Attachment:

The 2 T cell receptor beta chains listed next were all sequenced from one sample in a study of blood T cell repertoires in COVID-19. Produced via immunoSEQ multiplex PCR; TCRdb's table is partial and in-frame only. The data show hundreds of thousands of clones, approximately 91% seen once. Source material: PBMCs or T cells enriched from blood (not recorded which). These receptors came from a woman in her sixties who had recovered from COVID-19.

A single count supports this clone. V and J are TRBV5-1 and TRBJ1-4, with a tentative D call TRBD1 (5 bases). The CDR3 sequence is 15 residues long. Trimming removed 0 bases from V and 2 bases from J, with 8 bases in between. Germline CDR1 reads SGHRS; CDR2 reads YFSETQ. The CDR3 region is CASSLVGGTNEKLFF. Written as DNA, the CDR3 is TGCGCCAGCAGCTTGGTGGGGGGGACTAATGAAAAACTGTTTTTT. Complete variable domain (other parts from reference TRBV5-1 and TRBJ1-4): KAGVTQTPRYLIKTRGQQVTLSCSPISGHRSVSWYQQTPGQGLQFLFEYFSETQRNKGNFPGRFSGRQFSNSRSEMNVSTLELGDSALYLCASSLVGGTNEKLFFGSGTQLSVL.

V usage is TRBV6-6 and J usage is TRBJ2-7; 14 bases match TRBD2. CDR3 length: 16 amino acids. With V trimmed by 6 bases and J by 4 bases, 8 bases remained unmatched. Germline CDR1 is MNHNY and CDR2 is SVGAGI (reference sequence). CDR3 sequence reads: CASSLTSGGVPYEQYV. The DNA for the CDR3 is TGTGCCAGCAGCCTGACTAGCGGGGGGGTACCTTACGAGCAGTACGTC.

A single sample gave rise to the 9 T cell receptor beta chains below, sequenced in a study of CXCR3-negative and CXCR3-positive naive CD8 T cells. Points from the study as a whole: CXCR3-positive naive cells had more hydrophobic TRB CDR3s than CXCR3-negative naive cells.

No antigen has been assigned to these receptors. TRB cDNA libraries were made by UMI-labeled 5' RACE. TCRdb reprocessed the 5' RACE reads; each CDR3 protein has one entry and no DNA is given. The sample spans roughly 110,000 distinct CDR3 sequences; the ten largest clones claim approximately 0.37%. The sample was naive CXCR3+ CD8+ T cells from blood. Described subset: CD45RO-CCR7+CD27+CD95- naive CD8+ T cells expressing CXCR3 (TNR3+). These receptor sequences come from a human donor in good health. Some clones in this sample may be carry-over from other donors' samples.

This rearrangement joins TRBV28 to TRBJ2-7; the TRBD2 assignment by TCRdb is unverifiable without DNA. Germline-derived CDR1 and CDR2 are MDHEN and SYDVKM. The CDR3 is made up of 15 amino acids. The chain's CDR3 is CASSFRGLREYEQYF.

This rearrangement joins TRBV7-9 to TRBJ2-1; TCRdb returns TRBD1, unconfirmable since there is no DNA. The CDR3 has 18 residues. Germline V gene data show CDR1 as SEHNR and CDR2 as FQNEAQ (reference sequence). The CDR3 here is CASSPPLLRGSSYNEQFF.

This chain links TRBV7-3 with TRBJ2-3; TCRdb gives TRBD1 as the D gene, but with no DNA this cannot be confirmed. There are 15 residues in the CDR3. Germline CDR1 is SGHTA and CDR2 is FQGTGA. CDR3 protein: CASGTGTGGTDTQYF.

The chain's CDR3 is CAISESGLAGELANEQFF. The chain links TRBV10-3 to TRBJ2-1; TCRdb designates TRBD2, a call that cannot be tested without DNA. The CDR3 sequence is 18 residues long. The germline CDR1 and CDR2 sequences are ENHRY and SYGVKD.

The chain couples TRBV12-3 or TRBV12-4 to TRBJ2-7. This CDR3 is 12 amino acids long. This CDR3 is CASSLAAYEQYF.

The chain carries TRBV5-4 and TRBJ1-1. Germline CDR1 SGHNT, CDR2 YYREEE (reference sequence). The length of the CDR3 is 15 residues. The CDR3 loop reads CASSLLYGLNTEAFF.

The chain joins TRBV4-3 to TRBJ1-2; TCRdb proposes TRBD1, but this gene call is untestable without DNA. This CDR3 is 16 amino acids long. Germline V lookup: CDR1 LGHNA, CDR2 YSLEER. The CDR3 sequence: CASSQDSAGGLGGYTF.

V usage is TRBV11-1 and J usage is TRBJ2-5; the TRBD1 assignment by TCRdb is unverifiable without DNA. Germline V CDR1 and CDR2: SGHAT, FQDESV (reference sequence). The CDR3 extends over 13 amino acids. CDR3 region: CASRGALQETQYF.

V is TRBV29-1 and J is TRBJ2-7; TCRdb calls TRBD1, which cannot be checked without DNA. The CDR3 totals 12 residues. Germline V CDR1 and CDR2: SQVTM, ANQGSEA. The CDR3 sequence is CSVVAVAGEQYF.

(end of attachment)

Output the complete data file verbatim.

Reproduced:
The 2 T cell receptor beta chains listed next were all sequenced from one sample in a study of blood T cell repertoires in COVID-19. Produced via immunoSEQ multiplex PCR; TCRdb's table is partial and in-frame only. The data show hundreds of thousands of clones, approximately 91% seen once. Source material: PBMCs or T cells enriched from blood (not recorded which). These receptors came from a woman in her sixties who had recovered from COVID-19.

A single count supports this clone. V and J are TRBV5-1 and TRBJ1-4, with a tentative D call TRBD1 (5 bases). The CDR3 sequence is 15 residues long. Trimming removed 0 bases from V and 2 bases from J, with 8 bases in between. Germline CDR1 reads SGHRS; CDR2 reads YFSETQ. The CDR3 region is CASSLVGGTNEKLFF. Written as DNA, the CDR3 is TGCGCCAGCAGCTTGGTGGGGGGGACTAATGAAAAACTGTTTTTT. Complete variable domain (other parts from reference TRBV5-1 and TRBJ1-4): KAGVTQTPRYLIKTRGQQVTLSCSPISGHRSVSWYQQTPGQGLQFLFEYFSETQRNKGNFPGRFSGRQFSNSRSEMNVSTLELGDSALYLCASSLVGGTNEKLFFGSGTQLSVL.

V usage is TRBV6-6 and J usage is TRBJ2-7; 14 bases match TRBD2. CDR3 length: 16 amino acids. With V trimmed by 6 bases and J by 4 bases, 8 bases remained unmatched. Germline CDR1 is MNHNY and CDR2 is SVGAGI (reference sequence). CDR3 sequence reads: CASSLTSGGVPYEQYV. The DNA for the CDR3 is TGTGCCAGCAGCCTGACTAGCGGGGGGGTACCTTACGAGCAGTACGTC.

A single sample gave rise to the 9 T cell receptor beta chains below, sequenced in a study of CXCR3-negative and CXCR3-positive naive CD8 T cells. Points from the study as a whole: CXCR3-positive naive cells had more hydrophobic TRB CDR3s than CXCR3-negative naive cells.

No antigen has been assigned to these receptors. TRB cDNA libraries were made by UMI-labeled 5' RACE. TCRdb reprocessed the 5' RACE reads; each CDR3 protein has one entry and no DNA is given. The sample spans roughly 110,000 distinct CDR3 sequences; the ten largest clones claim approximately 0.37%. The sample was naive CXCR3+ CD8+ T cells from blood. Described subset: CD45RO-CCR7+CD27+CD95- naive CD8+ T cells expressing CXCR3 (TNR3+). These receptor sequences come from a human donor in good health. Some clones in this sample may be carry-over from other donors' samples.

This rearrangement joins TRBV28 to TRBJ2-7; the TRBD2 assignment by TCRdb is unverifiable without DNA. Germline-derived CDR1 and CDR2 are MDHEN and SYDVKM. The CDR3 is made up of 15 amino acids. The chain's CDR3 is CASSFRGLREYEQYF.

This rearrangement joins TRBV7-9 to TRBJ2-1; TCRdb returns TRBD1, unconfirmable since there is no DNA. The CDR3 has 18 residues. Germline V gene data show CDR1 as SEHNR and CDR2 as FQNEAQ (reference sequence). The CDR3 here is CASSPPLLRGSSYNEQFF.

This chain links TRBV7-3 with TRBJ2-3; TCRdb gives TRBD1 as the D gene, but with no DNA this cannot be confirmed. There are 15 residues in the CDR3. Germline CDR1 is SGHTA and CDR2 is FQGTGA. CDR3 protein: CASGTGTGGTDTQYF.

The chain's CDR3 is CAISESGLAGELANEQFF. The chain links TRBV10-3 to TRBJ2-1; TCRdb designates TRBD2, a call that cannot be tested without DNA. The CDR3 sequence is 18 residues long. The germline CDR1 and CDR2 sequences are ENHRY and SYGVKD.

The chain couples TRBV12-3 or TRBV12-4 to TRBJ2-7. This CDR3 is 12 amino acids long. This CDR3 is CASSLAAYEQYF.

The chain carries TRBV5-4 and TRBJ1-1. Germline CDR1 SGHNT, CDR2 YYREEE (reference sequence). The length of the CDR3 is 15 residues. The CDR3 loop reads CASSLLYGLNTEAFF.

The chain joins TRBV4-3 to TRBJ1-2; TCRdb proposes TRBD1, but this gene call is untestable without DNA. This CDR3 is 16 amino acids long. Germline V lookup: CDR1 LGHNA, CDR2 YSLEER. The CDR3 sequence: CASSQDSAGGLGGYTF.

V usage is TRBV11-1 and J usage is TRBJ2-5; the TRBD1 assignment by TCRdb is unverifiable without DNA. Germline V CDR1 and CDR2: SGHAT, FQDESV (reference sequence). The CDR3 extends over 13 amino acids. CDR3 region: CASRGALQETQYF.

V is TRBV29-1 and J is TRBJ2-7; TCRdb calls TRBD1, which cannot be checked without DNA. The CDR3 totals 12 residues. Germline V CDR1 and CDR2: SQVTM, ANQGSEA. The CDR3 sequence is CSVVAVAGEQYF.